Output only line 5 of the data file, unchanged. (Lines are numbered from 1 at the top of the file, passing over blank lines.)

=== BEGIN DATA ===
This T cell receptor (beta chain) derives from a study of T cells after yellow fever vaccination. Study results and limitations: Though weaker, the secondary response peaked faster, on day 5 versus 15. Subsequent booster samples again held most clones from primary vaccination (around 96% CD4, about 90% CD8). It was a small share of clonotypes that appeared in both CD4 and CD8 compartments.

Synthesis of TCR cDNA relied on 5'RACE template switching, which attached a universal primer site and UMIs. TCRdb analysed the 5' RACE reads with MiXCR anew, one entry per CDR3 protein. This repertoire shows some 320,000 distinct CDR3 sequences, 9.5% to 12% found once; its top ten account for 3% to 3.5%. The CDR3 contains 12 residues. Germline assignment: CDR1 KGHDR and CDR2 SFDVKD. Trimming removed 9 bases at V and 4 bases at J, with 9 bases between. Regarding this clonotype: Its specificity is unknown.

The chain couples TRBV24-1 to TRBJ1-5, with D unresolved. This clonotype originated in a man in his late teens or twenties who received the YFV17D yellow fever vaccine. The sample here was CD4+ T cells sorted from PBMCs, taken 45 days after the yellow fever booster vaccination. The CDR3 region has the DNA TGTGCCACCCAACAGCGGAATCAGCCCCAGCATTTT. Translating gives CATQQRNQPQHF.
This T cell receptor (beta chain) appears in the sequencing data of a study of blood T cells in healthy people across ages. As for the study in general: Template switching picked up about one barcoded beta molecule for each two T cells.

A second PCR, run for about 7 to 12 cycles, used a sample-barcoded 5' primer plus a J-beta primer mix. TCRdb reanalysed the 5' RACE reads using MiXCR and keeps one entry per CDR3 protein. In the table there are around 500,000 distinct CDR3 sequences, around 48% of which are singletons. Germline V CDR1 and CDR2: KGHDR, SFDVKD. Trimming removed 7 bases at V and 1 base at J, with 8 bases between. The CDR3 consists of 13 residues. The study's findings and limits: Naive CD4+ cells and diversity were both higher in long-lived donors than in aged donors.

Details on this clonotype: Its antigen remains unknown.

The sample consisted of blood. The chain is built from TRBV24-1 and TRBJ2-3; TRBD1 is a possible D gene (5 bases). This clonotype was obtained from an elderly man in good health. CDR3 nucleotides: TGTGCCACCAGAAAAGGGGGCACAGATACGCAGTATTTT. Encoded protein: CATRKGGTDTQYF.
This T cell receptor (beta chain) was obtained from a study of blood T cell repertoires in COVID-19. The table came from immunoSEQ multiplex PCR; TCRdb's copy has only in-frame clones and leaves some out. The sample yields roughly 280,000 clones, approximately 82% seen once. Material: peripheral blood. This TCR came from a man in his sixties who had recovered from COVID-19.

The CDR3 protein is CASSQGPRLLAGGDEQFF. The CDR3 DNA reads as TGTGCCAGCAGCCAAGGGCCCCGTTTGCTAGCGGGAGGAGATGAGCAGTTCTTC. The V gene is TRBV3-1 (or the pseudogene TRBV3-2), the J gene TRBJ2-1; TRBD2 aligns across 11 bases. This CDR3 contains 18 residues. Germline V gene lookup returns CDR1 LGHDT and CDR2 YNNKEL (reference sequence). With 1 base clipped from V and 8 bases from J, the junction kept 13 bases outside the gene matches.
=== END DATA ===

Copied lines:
A second PCR, run for about 7 to 12 cycles, used a sample-barcoded 5' primer plus a J-beta primer mix. TCRdb reanalysed the 5' RACE reads using MiXCR and keeps one entry per CDR3 protein. In the table there are around 500,000 distinct CDR3 sequences, around 48% of which are singletons. Germline V CDR1 and CDR2: KGHDR, SFDVKD. Trimming removed 7 bases at V and 1 base at J, with 8 bases between. The CDR3 consists of 13 residues. The study's findings and limits: Naive CD4+ cells and diversity were both higher in long-lived donors than in aged donors.